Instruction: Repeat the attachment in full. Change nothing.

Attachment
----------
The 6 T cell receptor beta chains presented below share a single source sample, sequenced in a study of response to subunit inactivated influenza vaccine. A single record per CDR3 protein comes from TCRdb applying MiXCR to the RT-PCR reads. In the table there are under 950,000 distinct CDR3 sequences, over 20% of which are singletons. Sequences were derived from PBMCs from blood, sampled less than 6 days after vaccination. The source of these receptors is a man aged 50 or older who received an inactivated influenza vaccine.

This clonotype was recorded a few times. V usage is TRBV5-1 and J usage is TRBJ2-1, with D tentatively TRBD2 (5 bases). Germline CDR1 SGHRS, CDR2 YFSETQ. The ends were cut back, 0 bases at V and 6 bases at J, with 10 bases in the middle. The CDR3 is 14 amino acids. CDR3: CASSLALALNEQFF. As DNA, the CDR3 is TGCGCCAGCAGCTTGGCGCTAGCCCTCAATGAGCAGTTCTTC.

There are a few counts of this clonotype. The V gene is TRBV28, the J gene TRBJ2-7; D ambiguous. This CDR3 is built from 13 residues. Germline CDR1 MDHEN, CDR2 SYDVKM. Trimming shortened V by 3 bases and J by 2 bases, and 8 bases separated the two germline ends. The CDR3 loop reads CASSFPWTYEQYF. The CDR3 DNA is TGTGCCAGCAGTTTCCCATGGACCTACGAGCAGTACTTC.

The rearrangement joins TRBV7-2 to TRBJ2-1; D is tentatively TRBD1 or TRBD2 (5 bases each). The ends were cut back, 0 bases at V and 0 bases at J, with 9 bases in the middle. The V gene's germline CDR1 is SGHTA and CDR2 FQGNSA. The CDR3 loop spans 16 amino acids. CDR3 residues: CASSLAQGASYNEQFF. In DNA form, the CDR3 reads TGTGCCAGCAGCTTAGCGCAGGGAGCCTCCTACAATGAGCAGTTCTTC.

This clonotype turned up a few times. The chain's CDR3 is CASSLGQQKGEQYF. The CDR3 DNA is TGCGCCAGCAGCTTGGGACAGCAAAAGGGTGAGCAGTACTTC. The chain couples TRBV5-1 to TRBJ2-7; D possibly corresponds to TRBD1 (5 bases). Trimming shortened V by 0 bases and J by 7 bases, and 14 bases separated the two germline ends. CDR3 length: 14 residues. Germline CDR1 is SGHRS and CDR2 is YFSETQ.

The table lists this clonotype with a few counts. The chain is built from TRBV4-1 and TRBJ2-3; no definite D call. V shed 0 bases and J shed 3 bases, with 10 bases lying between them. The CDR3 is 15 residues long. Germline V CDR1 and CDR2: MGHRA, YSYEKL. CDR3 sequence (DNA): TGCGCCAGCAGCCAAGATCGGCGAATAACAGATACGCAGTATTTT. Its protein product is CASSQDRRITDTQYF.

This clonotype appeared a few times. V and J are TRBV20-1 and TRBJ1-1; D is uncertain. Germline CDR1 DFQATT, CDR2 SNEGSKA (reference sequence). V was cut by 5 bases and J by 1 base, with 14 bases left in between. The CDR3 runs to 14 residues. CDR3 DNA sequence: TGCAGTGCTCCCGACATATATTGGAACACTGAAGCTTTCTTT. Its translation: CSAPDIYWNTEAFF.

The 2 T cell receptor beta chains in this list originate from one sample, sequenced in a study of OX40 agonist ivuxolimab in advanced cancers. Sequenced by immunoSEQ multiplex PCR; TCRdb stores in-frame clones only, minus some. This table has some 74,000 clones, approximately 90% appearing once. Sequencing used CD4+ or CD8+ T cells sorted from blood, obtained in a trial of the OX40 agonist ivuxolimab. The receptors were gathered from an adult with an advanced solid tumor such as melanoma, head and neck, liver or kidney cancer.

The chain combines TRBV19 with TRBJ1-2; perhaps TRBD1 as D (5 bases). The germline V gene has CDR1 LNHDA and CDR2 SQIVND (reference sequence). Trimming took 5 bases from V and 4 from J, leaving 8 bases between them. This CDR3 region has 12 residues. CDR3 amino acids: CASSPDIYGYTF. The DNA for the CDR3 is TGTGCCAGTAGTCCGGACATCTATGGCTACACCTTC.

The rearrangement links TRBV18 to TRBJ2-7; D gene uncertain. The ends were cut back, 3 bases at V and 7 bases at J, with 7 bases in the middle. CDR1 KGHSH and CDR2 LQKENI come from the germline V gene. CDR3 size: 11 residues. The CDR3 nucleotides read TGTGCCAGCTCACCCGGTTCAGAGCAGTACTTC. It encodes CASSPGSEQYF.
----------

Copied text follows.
The 6 T cell receptor beta chains presented below share a single source sample, sequenced in a study of response to subunit inactivated influenza vaccine. A single record per CDR3 protein comes from TCRdb applying MiXCR to the RT-PCR reads. In the table there are under 950,000 distinct CDR3 sequences, over 20% of which are singletons. Sequences were derived from PBMCs from blood, sampled less than 6 days after vaccination. The source of these receptors is a man aged 50 or older who received an inactivated influenza vaccine.

This clonotype was recorded a few times. V usage is TRBV5-1 and J usage is TRBJ2-1, with D tentatively TRBD2 (5 bases). Germline CDR1 SGHRS, CDR2 YFSETQ. The ends were cut back, 0 bases at V and 6 bases at J, with 10 bases in the middle. The CDR3 is 14 amino acids. CDR3: CASSLALALNEQFF. As DNA, the CDR3 is TGCGCCAGCAGCTTGGCGCTAGCCCTCAATGAGCAGTTCTTC.

There are a few counts of this clonotype. The V gene is TRBV28, the J gene TRBJ2-7; D ambiguous. This CDR3 is built from 13 residues. Germline CDR1 MDHEN, CDR2 SYDVKM. Trimming shortened V by 3 bases and J by 2 bases, and 8 bases separated the two germline ends. The CDR3 loop reads CASSFPWTYEQYF. The CDR3 DNA is TGTGCCAGCAGTTTCCCATGGACCTACGAGCAGTACTTC.

The rearrangement joins TRBV7-2 to TRBJ2-1; D is tentatively TRBD1 or TRBD2 (5 bases each). The ends were cut back, 0 bases at V and 0 bases at J, with 9 bases in the middle. The V gene's germline CDR1 is SGHTA and CDR2 FQGNSA. The CDR3 loop spans 16 amino acids. CDR3 residues: CASSLAQGASYNEQFF. In DNA form, the CDR3 reads TGTGCCAGCAGCTTAGCGCAGGGAGCCTCCTACAATGAGCAGTTCTTC.

This clonotype turned up a few times. The chain's CDR3 is CASSLGQQKGEQYF. The CDR3 DNA is TGCGCCAGCAGCTTGGGACAGCAAAAGGGTGAGCAGTACTTC. The chain couples TRBV5-1 to TRBJ2-7; D possibly corresponds to TRBD1 (5 bases). Trimming shortened V by 0 bases and J by 7 bases, and 14 bases separated the two germline ends. CDR3 length: 14 residues. Germline CDR1 is SGHRS and CDR2 is YFSETQ.

The table lists this clonotype with a few counts. The chain is built from TRBV4-1 and TRBJ2-3; no definite D call. V shed 0 bases and J shed 3 bases, with 10 bases lying between them. The CDR3 is 15 residues long. Germline V CDR1 and CDR2: MGHRA, YSYEKL. CDR3 sequence (DNA): TGCGCCAGCAGCCAAGATCGGCGAATAACAGATACGCAGTATTTT. Its protein product is CASSQDRRITDTQYF.

This clonotype appeared a few times. V and J are TRBV20-1 and TRBJ1-1; D is uncertain. Germline CDR1 DFQATT, CDR2 SNEGSKA (reference sequence). V was cut by 5 bases and J by 1 base, with 14 bases left in between. The CDR3 runs to 14 residues. CDR3 DNA sequence: TGCAGTGCTCCCGACATATATTGGAACACTGAAGCTTTCTTT. Its translation: CSAPDIYWNTEAFF.

The 2 T cell receptor beta chains in this list originate from one sample, sequenced in a study of OX40 agonist ivuxolimab in advanced cancers. Sequenced by immunoSEQ multiplex PCR; TCRdb stores in-frame clones only, minus some. This table has some 74,000 clones, approximately 90% appearing once. Sequencing used CD4+ or CD8+ T cells sorted from blood, obtained in a trial of the OX40 agonist ivuxolimab. The receptors were gathered from an adult with an advanced solid tumor such as melanoma, head and neck, liver or kidney cancer.

The chain combines TRBV19 with TRBJ1-2; perhaps TRBD1 as D (5 bases). The germline V gene has CDR1 LNHDA and CDR2 SQIVND (reference sequence). Trimming took 5 bases from V and 4 from J, leaving 8 bases between them. This CDR3 region has 12 residues. CDR3 amino acids: CASSPDIYGYTF. The DNA for the CDR3 is TGTGCCAGTAGTCCGGACATCTATGGCTACACCTTC.

The rearrangement links TRBV18 to TRBJ2-7; D gene uncertain. The ends were cut back, 3 bases at V and 7 bases at J, with 7 bases in the middle. CDR1 KGHSH and CDR2 LQKENI come from the germline V gene. CDR3 size: 11 residues. The CDR3 nucleotides read TGTGCCAGCTCACCCGGTTCAGAGCAGTACTTC. It encodes CASSPGSEQYF.